Seddik et al. 
PSL (60 mg), AZA (150 mg)
Velayos & Sandborn 
AZA (75 mg)
Kaur & Mahl 
PSL (40 mg)
PSL (25 mg),
AZA (50 mg)
In the present case, we used corticosteroid, azathioprine, and infliximab for the treatment of active Crohn’s disease. Corticosteroids remain the mainstay of treatments for active Crohn’s disease but have many side effects. Corticosteroid use is thought to be the most common predisposition for developing PCP . As experienced in our case, glucocorticosteroid dependency, which is defined as a relapse of symptoms within 30 days of treatment or during dose tapering, that does not allow discontinuation of the drug is clinically important. The percentage of patients with corticosteroid dependency ranges from 20% to 36% . Therefore, we need to add other drugs with proven corticosteroid-sparing effects during corticosteroid treatment of corticosteroid-dependent Crohn’s disease patients.
Azathioprine is also widely used for the treatment of Crohn’s disease. A combination therapy with corticosteroid and azathioprine was reported to be superior to treatment with the corticosteroid alone in active Crohn’s disease . Furthermore, corticosteroid-sparing effects of azathioprine were demonstrated in active Crohn’s disease . The safety of azathioprine for the treatment of Crohn’s disease was confirmed in a study over a 30-year time period . There is only one reported case of inflammatory bowel disease that developed PCP during antimetabolite immunosuppressive therapy with 6-MP (50 mg/day) alone .
Corticosteroid-sparing effects have also been proved for infliximab . A three-dose induction regime of infliximab was more effective than a single dose . We found only three reported cases of PCP during the use of infliximab for treatment of Crohn’s disease in a review of the English literature [11–13]. The clinical data for these cases and the current case are reported in Table 1. The total doses of infliximab varied among the cases. Lymphocytopenia (<1000 cells/μl) was observed in all the cases, and the lymphocyte count was particularly low (175 cells/μl) in our case. One of the four cases died of PCP. Colombel et al. reported that the rate of infectious events was not correlated with the number of infusions of infliximab .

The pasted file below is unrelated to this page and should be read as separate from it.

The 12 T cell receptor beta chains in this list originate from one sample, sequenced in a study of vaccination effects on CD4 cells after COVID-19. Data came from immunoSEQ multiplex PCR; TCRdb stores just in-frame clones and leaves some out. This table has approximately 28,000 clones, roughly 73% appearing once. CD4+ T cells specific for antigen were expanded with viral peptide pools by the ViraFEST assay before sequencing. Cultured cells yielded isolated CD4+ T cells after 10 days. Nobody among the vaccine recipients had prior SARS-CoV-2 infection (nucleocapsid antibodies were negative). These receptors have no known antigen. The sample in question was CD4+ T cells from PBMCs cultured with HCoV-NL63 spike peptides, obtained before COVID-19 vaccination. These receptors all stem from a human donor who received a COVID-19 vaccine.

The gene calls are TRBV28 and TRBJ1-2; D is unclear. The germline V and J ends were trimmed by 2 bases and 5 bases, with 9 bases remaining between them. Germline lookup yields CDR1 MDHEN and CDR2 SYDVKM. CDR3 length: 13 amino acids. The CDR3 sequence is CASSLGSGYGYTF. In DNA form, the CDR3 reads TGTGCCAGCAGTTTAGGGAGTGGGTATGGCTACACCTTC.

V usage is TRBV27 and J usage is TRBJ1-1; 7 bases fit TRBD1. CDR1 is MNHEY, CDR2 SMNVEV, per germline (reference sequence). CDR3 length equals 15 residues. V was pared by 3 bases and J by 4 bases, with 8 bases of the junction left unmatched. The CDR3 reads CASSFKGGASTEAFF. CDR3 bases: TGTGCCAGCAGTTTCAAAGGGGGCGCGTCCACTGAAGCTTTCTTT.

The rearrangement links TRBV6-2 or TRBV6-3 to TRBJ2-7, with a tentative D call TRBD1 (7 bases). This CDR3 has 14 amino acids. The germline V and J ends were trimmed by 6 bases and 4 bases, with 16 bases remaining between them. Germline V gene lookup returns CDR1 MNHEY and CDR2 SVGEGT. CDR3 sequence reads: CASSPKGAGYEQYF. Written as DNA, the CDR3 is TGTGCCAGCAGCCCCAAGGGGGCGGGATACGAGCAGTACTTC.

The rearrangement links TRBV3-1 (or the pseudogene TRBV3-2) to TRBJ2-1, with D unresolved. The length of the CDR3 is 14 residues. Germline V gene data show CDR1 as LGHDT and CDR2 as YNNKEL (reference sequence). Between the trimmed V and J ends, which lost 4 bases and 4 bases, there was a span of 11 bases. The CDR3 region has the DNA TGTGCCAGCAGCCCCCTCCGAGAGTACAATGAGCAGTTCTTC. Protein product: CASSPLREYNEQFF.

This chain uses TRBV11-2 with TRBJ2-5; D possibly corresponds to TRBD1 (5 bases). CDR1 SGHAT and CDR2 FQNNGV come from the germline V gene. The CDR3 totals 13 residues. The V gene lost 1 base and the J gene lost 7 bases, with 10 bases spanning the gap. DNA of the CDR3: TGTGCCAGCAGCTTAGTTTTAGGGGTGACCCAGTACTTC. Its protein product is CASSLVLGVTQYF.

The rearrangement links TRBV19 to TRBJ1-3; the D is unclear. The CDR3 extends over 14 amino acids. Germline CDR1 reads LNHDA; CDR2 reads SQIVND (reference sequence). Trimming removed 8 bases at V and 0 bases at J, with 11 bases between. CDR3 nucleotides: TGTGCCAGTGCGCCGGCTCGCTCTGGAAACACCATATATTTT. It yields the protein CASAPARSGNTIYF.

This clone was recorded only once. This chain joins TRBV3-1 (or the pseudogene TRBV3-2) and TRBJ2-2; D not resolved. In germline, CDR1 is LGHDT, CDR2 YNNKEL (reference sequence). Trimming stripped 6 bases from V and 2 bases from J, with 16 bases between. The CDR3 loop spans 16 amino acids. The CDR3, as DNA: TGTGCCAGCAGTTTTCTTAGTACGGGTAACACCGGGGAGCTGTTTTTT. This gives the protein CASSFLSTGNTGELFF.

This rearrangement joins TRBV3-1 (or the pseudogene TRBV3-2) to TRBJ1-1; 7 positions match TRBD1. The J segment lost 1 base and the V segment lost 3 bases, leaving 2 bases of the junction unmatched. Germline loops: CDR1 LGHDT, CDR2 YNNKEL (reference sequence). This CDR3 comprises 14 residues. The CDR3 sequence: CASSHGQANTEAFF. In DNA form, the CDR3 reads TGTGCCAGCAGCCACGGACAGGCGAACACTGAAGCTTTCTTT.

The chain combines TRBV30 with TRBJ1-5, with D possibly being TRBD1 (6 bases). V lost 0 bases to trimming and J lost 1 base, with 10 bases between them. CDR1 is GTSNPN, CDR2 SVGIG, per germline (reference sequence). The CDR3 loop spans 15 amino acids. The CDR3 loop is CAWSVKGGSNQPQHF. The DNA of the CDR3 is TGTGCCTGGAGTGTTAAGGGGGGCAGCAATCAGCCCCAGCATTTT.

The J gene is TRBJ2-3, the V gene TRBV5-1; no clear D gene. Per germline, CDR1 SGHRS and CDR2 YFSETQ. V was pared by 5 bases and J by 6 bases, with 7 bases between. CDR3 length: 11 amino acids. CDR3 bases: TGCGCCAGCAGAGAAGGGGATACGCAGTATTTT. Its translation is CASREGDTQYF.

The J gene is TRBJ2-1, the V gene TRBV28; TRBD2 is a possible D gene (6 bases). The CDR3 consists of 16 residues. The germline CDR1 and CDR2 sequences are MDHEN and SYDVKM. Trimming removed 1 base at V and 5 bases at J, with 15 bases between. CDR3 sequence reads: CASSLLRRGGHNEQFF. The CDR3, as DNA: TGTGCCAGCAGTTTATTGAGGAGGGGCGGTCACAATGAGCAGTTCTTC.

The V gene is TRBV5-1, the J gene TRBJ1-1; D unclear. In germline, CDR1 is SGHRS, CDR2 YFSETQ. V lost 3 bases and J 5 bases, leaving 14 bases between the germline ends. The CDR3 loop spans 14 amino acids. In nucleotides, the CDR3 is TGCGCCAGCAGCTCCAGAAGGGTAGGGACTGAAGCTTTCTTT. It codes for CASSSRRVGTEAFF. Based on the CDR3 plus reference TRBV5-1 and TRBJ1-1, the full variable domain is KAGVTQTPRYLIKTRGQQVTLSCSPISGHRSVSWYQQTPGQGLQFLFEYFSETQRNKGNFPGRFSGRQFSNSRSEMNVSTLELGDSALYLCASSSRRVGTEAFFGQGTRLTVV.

Prophylaxis criteria for PCP in patients without AIDS have not been well established in prospective controlled trials. Sepkowitz et al. suggested that immunosuppressed patients owing to an underlying disease or patients receiving other immunosuppressive therapy besides glucocorticoids at ≥ 20 mg/day for 4 weeks or more should receive prophylaxis . The occurrence of PCP in patients with autoimmune inflammatory disorders was clearly associated with major lymphopenia secondary to immunosuppressive therapy, which was present in almost all the patients . From these points of view, our patient should have received the prophylaxis for PCP.
Trimethoprim/sulfamethoxazole used at its full dose is a first-line treatment for PCP . This drug is routinely used for 21 days for treatment of PCP in HIV-infected patients. However, 14–17 days of treatment is recommended for non-HIV-associated PCP . TNF-α has important effects during PCP . The clearance of Pneumocystis jiroveci is delayed when TNF-α is neutralized by antibodies in animals with PCP . After a single infusion of infliximab, most patients receiving a 5 mg/kg dose still have a therapeutic concentration at 8 weeks but undetectable concentrations at 12 weeks . In the present case, drugs for PCP were not effective until 7 weeks after the last administration of infliximab. Therefore, delayed recovery from PCP may have been associated with infliximab when the concentration of infliximab was still considered to be in the therapeutic range.
Pareja et al. reported that adjunctive high-dose corticosteroids accelerate recovery in patients with severe non-HIV-associated PCP . However, whether or not adjunctive high-dose corticosteroids should be used for cases of PCP during administration of infliximab remains to be elucidated, since infliximab, an anti TNF-α antibody, itself suppresses the lung inflammation provoked by Pneumocystis jiroveci. Since the number of reported cases with PCP during the administration of infliximab is small, further investigations with a larger accumulation of cases are necessary.